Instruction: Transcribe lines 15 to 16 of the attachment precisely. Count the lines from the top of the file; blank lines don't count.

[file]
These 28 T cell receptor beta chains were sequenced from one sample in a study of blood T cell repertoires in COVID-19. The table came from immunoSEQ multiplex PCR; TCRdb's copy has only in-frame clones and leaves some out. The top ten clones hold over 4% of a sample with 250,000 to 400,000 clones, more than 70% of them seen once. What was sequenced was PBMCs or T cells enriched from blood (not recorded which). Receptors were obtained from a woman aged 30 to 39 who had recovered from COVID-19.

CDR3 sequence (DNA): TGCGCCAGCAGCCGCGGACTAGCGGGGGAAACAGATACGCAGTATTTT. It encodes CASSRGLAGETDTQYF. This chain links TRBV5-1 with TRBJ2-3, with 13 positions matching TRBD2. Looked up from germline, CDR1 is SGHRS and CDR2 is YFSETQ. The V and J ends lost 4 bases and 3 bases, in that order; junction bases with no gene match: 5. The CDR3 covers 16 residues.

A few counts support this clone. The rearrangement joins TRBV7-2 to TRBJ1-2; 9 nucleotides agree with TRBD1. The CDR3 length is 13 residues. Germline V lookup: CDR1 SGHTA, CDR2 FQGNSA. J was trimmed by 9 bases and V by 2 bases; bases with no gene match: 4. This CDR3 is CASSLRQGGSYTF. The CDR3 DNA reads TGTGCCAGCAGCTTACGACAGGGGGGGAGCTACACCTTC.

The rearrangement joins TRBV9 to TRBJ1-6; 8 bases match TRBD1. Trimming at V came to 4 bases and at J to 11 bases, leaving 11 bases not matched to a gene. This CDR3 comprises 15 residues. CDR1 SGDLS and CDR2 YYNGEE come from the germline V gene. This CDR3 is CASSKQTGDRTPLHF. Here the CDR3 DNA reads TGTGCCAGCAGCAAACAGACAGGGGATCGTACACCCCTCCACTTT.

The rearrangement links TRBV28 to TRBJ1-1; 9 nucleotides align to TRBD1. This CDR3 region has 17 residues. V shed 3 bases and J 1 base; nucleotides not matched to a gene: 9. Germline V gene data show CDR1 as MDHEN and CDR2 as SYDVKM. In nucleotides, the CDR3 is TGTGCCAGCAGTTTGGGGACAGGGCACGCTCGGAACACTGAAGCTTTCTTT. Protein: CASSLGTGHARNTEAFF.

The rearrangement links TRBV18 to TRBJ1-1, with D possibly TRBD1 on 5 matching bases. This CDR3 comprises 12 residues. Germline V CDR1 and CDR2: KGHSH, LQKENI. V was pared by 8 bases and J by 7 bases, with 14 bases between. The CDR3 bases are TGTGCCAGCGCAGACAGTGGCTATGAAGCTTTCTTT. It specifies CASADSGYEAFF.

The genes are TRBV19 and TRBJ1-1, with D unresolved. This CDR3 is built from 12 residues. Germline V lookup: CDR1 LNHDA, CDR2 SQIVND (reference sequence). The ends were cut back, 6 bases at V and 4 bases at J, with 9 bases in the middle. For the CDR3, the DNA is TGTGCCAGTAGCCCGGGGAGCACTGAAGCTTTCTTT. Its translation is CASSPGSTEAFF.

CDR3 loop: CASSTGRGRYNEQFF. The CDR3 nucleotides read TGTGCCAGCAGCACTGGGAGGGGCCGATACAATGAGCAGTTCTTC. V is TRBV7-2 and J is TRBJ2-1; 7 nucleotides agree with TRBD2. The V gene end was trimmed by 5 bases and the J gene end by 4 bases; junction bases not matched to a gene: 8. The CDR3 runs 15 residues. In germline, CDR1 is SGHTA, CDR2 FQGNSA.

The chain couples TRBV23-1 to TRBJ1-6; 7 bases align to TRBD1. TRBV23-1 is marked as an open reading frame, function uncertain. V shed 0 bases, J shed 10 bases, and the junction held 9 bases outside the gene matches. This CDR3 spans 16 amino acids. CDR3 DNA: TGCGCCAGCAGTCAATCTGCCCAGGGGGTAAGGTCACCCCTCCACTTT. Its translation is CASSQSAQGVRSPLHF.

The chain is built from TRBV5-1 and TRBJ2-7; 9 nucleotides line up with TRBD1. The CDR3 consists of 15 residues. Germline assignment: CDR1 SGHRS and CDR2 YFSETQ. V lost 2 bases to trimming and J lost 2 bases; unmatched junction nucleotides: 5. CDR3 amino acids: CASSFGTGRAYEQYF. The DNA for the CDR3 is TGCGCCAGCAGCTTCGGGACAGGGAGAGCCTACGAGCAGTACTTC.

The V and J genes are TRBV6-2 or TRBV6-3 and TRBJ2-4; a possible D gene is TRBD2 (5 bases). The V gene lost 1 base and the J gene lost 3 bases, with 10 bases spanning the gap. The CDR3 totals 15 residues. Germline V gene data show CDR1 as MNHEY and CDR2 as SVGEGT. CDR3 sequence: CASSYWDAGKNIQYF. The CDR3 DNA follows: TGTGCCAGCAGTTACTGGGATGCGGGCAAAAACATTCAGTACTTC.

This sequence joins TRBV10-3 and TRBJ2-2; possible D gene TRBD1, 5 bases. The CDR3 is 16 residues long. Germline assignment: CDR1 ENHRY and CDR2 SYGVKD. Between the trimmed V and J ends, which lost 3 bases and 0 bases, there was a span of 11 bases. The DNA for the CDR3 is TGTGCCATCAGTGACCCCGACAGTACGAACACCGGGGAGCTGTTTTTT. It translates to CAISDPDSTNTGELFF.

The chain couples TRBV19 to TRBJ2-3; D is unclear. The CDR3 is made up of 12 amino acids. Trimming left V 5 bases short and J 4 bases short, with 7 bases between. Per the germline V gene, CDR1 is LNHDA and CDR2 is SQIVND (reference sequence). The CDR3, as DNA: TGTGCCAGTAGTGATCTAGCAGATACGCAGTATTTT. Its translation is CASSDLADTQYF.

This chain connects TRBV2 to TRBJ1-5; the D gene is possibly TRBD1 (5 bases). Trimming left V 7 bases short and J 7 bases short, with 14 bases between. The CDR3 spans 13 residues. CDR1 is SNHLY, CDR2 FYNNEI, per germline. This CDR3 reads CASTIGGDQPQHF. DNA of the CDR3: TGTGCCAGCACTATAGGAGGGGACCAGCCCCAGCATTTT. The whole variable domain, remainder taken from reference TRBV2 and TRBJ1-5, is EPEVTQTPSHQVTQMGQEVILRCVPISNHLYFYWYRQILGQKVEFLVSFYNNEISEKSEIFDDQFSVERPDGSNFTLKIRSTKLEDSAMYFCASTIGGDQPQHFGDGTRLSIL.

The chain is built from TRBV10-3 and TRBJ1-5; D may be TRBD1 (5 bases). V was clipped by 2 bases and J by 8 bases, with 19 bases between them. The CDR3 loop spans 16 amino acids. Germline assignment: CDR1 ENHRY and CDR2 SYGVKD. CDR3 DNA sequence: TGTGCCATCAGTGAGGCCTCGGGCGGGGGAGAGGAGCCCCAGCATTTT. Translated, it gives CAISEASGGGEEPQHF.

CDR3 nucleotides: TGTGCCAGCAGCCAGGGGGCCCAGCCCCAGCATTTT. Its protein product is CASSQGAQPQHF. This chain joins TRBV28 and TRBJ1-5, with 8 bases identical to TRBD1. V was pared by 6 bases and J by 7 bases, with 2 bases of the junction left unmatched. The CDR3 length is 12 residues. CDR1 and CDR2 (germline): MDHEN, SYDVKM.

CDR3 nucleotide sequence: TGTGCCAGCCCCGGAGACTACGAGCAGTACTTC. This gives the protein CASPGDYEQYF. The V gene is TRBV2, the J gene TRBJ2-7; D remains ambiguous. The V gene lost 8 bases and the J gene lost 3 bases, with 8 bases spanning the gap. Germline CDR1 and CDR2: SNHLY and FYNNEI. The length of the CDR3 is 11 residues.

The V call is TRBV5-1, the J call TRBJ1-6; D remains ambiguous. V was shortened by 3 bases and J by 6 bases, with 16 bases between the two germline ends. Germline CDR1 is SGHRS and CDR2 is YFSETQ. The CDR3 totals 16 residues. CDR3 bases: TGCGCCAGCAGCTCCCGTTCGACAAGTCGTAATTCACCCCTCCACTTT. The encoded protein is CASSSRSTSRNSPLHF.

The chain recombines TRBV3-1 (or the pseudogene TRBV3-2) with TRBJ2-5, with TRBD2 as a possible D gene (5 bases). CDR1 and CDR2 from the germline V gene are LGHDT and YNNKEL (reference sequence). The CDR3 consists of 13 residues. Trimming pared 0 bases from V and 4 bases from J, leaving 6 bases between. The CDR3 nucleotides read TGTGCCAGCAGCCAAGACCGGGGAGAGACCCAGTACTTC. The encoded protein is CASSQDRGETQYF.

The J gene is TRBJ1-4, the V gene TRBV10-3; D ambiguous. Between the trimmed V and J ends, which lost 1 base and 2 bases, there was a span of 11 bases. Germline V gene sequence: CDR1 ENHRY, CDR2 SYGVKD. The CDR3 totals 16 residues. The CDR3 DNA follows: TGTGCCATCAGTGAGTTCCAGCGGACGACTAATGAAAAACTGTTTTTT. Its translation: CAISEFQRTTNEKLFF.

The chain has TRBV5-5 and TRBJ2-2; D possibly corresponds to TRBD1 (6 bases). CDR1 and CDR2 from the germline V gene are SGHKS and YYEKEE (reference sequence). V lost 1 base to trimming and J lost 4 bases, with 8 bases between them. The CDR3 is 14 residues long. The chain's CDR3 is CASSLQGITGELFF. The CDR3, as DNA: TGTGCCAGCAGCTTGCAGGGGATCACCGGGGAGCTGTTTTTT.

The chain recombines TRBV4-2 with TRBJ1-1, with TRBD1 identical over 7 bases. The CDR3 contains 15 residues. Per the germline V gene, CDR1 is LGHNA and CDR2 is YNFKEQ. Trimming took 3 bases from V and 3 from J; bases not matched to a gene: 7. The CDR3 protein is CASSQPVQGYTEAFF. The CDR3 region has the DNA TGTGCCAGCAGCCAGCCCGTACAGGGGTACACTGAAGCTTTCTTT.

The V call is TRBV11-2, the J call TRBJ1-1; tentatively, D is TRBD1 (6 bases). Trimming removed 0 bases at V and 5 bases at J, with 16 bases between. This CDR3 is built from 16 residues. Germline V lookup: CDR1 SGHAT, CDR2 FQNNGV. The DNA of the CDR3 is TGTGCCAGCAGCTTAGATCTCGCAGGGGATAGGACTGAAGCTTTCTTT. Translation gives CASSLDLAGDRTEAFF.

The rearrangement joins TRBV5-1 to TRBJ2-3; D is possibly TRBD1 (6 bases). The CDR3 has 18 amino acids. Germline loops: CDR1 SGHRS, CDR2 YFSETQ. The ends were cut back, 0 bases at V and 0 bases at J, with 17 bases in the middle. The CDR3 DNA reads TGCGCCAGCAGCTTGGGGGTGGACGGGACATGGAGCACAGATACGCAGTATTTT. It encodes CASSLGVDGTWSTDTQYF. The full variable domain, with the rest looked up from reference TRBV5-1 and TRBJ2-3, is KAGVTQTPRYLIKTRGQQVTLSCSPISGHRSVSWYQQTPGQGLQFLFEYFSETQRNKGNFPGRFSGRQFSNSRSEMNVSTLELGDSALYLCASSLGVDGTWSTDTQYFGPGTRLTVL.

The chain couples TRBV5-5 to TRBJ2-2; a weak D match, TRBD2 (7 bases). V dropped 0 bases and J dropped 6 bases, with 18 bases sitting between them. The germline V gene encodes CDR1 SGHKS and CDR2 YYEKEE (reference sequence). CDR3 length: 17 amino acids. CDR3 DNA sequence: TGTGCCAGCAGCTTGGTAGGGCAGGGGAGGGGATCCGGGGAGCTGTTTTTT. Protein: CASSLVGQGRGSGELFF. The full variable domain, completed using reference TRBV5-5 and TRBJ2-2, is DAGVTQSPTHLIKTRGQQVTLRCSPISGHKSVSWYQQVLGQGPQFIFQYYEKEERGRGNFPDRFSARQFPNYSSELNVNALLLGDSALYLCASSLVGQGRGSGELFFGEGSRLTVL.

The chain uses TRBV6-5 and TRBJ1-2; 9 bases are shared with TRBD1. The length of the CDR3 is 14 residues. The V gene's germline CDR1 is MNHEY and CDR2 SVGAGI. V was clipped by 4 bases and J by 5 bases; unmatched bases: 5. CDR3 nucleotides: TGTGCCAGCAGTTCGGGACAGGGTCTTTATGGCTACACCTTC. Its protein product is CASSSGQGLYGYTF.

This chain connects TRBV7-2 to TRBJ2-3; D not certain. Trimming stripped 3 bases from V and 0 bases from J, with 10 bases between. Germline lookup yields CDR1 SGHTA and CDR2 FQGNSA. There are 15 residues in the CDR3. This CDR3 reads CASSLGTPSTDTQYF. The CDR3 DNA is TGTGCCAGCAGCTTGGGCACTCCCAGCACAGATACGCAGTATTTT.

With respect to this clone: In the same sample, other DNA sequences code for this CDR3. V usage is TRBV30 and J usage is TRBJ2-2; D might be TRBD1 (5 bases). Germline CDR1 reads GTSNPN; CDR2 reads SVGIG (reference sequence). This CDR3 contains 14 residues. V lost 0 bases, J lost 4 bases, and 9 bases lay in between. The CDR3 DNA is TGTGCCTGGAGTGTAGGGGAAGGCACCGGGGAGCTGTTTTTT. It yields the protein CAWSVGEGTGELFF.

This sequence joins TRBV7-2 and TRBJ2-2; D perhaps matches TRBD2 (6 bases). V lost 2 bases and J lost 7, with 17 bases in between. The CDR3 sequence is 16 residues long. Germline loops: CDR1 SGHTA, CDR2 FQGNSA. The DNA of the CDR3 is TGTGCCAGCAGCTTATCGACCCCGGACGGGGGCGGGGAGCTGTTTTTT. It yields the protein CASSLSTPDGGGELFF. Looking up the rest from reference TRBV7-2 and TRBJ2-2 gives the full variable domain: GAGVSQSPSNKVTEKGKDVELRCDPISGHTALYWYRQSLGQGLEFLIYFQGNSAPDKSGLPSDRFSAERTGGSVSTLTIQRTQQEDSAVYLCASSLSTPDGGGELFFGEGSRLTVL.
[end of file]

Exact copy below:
The chain is built from TRBV10-3 and TRBJ1-5; D may be TRBD1 (5 bases). V was clipped by 2 bases and J by 8 bases, with 19 bases between them. The CDR3 loop spans 16 amino acids. Germline assignment: CDR1 ENHRY and CDR2 SYGVKD. CDR3 DNA sequence: TGTGCCATCAGTGAGGCCTCGGGCGGGGGAGAGGAGCCCCAGCATTTT. Translated, it gives CAISEASGGGEEPQHF.

CDR3 nucleotides: TGTGCCAGCAGCCAGGGGGCCCAGCCCCAGCATTTT. Its protein product is CASSQGAQPQHF. This chain joins TRBV28 and TRBJ1-5, with 8 bases identical to TRBD1. V was pared by 6 bases and J by 7 bases, with 2 bases of the junction left unmatched. The CDR3 length is 12 residues. CDR1 and CDR2 (germline): MDHEN, SYDVKM.